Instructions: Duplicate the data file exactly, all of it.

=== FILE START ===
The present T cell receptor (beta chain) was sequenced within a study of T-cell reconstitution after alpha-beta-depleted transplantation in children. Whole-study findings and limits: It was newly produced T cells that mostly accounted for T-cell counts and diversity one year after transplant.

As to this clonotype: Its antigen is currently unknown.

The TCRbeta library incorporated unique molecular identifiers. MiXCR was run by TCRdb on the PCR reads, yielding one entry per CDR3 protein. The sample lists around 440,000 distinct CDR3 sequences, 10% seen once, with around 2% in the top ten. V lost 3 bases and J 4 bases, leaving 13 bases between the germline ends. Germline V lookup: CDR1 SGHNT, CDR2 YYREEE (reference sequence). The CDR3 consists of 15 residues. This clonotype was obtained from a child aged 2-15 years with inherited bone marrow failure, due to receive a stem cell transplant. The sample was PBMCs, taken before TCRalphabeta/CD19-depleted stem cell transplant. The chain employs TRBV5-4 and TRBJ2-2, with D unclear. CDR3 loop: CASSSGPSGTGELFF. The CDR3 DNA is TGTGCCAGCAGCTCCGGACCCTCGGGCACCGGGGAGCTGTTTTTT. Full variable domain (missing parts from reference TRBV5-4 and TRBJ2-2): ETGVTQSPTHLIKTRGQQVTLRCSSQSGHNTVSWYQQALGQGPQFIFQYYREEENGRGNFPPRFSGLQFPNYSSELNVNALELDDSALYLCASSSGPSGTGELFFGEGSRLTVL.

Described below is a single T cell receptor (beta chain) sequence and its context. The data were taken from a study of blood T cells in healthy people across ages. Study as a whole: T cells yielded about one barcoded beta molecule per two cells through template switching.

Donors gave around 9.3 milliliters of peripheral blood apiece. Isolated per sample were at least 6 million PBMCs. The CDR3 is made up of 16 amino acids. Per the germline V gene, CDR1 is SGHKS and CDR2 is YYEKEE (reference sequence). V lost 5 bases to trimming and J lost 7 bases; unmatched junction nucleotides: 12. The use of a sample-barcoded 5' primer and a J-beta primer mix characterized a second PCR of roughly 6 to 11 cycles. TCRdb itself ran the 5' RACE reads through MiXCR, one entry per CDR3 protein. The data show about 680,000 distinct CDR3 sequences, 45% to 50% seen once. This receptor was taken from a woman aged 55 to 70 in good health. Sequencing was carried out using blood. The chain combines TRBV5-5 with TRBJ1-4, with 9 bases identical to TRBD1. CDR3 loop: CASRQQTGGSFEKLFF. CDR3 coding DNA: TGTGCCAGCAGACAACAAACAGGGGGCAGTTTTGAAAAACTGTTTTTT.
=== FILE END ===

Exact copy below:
The present T cell receptor (beta chain) was sequenced within a study of T-cell reconstitution after alpha-beta-depleted transplantation in children. Whole-study findings and limits: It was newly produced T cells that mostly accounted for T-cell counts and diversity one year after transplant.

As to this clonotype: Its antigen is currently unknown.

The TCRbeta library incorporated unique molecular identifiers. MiXCR was run by TCRdb on the PCR reads, yielding one entry per CDR3 protein. The sample lists around 440,000 distinct CDR3 sequences, 10% seen once, with around 2% in the top ten. V lost 3 bases and J 4 bases, leaving 13 bases between the germline ends. Germline V lookup: CDR1 SGHNT, CDR2 YYREEE (reference sequence). The CDR3 consists of 15 residues. This clonotype was obtained from a child aged 2-15 years with inherited bone marrow failure, due to receive a stem cell transplant. The sample was PBMCs, taken before TCRalphabeta/CD19-depleted stem cell transplant. The chain employs TRBV5-4 and TRBJ2-2, with D unclear. CDR3 loop: CASSSGPSGTGELFF. The CDR3 DNA is TGTGCCAGCAGCTCCGGACCCTCGGGCACCGGGGAGCTGTTTTTT. Full variable domain (missing parts from reference TRBV5-4 and TRBJ2-2): ETGVTQSPTHLIKTRGQQVTLRCSSQSGHNTVSWYQQALGQGPQFIFQYYREEENGRGNFPPRFSGLQFPNYSSELNVNALELDDSALYLCASSSGPSGTGELFFGEGSRLTVL.

Described below is a single T cell receptor (beta chain) sequence and its context. The data were taken from a study of blood T cells in healthy people across ages. Study as a whole: T cells yielded about one barcoded beta molecule per two cells through template switching.

Donors gave around 9.3 milliliters of peripheral blood apiece. Isolated per sample were at least 6 million PBMCs. The CDR3 is made up of 16 amino acids. Per the germline V gene, CDR1 is SGHKS and CDR2 is YYEKEE (reference sequence). V lost 5 bases to trimming and J lost 7 bases; unmatched junction nucleotides: 12. The use of a sample-barcoded 5' primer and a J-beta primer mix characterized a second PCR of roughly 6 to 11 cycles. TCRdb itself ran the 5' RACE reads through MiXCR, one entry per CDR3 protein. The data show about 680,000 distinct CDR3 sequences, 45% to 50% seen once. This receptor was taken from a woman aged 55 to 70 in good health. Sequencing was carried out using blood. The chain combines TRBV5-5 with TRBJ1-4, with 9 bases identical to TRBD1. CDR3 loop: CASRQQTGGSFEKLFF. CDR3 coding DNA: TGTGCCAGCAGACAACAAACAGGGGGCAGTTTTGAAAAACTGTTTTTT.